Express Newspapers has been cleared of breaching the Editors’ Code over a payment made to a woman who said she was assaulted by a police officer.
The Press Complaints Commission decided on its own to investigate the payment made to Nicola Fisher for an interview which appears in the Daily Star and Daily Express on 17 April, 2009. The PCC usually only acts on complaints received.
She claimed she was assaulted by a police officer on the second day of the G20 protests two weeks earlier.
Clause 15 of the Editors’ Code bans payments to witnesses in criminal trials.
The PCC ruled there was no breach because at the time of the payment the police officer involved had been suspended but not charged.
In the interview Fisher described the alleged assault in detail, claiming that the experience was “like [she’d] been whipped by the Taliban”.
The police officer involved was cleared of common assault at trial in March 2010. Fisher opted not to give evidence.
Clause 15 of the code prohibits paying potential witnesses in circumstances where proceedings are not active, but are “likely and foreseeable”, unless “the information ought demonstrably to be published in the public interest and there is an overriding need to make…payment for this to be done”.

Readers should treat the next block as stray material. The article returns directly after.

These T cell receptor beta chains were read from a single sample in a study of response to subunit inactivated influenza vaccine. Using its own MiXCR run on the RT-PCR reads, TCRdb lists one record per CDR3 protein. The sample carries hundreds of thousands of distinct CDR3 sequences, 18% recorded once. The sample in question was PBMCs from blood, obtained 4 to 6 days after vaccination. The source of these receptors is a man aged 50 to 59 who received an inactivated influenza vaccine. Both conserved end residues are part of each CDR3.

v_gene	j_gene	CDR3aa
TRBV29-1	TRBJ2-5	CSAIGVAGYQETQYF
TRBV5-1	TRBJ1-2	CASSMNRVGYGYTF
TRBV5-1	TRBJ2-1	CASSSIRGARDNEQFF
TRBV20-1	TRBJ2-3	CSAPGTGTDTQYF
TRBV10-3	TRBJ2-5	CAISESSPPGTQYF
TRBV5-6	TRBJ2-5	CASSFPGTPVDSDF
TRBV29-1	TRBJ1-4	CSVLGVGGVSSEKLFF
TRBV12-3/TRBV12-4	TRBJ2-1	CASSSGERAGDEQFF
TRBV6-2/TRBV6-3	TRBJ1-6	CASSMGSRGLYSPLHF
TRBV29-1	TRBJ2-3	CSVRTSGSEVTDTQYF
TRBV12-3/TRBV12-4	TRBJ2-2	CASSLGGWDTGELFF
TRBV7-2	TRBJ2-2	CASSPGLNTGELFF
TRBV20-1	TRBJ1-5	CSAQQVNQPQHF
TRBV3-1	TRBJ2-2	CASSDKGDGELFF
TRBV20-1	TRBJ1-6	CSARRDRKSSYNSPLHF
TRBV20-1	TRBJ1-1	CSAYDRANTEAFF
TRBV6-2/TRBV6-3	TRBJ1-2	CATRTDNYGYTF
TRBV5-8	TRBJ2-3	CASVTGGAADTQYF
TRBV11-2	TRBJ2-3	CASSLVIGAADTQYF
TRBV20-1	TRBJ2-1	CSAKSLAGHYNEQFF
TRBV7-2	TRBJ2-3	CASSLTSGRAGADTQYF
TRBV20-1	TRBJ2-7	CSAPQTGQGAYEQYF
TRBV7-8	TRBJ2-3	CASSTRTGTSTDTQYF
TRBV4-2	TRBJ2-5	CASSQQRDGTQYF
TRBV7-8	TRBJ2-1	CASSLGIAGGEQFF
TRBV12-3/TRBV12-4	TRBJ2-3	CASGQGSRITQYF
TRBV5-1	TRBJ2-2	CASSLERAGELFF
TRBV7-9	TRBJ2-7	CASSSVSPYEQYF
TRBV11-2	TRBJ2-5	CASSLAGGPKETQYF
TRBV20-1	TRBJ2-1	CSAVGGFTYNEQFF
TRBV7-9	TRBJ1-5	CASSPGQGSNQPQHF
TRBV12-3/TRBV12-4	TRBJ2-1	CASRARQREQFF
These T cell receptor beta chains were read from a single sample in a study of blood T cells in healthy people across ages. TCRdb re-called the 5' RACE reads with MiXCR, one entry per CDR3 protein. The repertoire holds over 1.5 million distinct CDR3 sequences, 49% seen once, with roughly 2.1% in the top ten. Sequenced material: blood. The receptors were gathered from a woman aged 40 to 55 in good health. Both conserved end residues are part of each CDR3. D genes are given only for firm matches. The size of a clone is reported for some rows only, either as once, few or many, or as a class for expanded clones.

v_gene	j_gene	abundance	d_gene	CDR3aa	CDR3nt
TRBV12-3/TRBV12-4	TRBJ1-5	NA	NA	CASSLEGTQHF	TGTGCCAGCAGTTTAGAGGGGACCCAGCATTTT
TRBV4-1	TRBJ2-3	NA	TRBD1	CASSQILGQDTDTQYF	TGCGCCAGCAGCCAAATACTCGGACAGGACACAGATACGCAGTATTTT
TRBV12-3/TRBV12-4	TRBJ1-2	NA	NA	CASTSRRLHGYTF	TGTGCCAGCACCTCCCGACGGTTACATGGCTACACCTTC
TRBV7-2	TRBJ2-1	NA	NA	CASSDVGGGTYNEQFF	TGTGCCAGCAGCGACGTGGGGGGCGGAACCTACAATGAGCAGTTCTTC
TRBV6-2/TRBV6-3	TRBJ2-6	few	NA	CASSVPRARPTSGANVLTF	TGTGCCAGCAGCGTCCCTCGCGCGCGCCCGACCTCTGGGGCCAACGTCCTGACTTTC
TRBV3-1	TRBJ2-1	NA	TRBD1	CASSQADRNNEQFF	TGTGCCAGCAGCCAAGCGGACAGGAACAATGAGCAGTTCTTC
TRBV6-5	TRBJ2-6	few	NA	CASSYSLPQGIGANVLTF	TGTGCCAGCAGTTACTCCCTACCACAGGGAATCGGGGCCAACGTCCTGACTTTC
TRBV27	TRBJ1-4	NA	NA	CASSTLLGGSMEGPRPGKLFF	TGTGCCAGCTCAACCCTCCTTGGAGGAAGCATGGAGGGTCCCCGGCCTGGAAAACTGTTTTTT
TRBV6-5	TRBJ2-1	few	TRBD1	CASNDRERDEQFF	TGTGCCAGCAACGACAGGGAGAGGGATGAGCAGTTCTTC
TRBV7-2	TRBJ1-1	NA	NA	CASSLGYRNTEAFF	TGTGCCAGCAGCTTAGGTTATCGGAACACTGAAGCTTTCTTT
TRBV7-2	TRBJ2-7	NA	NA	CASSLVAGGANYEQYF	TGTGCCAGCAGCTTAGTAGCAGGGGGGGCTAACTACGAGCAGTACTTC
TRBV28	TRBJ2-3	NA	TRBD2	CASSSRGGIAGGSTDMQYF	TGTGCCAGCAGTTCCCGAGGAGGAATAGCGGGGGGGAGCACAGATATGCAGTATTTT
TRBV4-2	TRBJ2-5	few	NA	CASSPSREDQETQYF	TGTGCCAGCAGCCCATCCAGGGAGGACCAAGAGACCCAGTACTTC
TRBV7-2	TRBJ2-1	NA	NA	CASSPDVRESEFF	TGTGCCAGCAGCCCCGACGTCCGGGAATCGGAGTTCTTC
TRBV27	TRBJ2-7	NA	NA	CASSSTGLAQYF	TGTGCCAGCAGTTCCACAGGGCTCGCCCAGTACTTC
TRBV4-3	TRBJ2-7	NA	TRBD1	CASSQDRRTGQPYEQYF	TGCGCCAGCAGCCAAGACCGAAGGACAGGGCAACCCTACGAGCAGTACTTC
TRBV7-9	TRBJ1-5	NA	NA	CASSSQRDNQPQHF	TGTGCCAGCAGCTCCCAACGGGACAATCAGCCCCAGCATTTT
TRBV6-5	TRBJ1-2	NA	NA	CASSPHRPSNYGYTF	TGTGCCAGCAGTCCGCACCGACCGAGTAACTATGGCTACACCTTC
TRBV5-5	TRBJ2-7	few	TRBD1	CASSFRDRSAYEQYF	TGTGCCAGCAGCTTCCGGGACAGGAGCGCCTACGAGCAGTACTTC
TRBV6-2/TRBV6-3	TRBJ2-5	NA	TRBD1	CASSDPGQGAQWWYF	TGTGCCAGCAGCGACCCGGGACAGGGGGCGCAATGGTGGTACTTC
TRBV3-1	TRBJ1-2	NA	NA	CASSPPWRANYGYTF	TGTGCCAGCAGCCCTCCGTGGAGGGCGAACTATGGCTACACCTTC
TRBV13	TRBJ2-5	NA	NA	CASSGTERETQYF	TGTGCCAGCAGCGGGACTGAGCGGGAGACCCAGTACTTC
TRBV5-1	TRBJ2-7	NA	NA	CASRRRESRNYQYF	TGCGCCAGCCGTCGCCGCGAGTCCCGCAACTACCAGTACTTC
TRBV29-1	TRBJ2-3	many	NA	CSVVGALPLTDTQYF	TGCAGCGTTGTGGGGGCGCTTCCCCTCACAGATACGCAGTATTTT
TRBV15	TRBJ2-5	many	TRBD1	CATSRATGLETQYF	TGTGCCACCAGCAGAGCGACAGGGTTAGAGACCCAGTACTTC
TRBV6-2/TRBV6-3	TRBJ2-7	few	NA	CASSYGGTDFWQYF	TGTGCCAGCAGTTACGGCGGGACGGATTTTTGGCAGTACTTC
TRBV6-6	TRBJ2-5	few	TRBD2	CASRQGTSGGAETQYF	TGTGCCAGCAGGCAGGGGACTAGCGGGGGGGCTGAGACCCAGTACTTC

The PCC said: ‘The central question was whether the published information was in the public interest. The Commission considered that it was.
‘Ms Fisher’s experiences related to the allegedly violent behaviour of police at a vigil for Ian Tomlinson (who had himself notoriously been the victim of alleged assault by a police officer), which left her with visible injuries.
‘Footage of the incident had been posted online, and the specific comments of the woman featured in it were – in the Commission’s view – a key part of an ongoing story.
‘There was no doubt that the behaviour of police at the demonstrations was a matter of intense and legitimate public discussion at the time, especially following the death of Mr Tomlinson.
‘In these circumstances, the Commission was satisfied that there was a public interest in publishing Ms Fisher’s own contribution, which she would not have apparently made without financial remuneration.”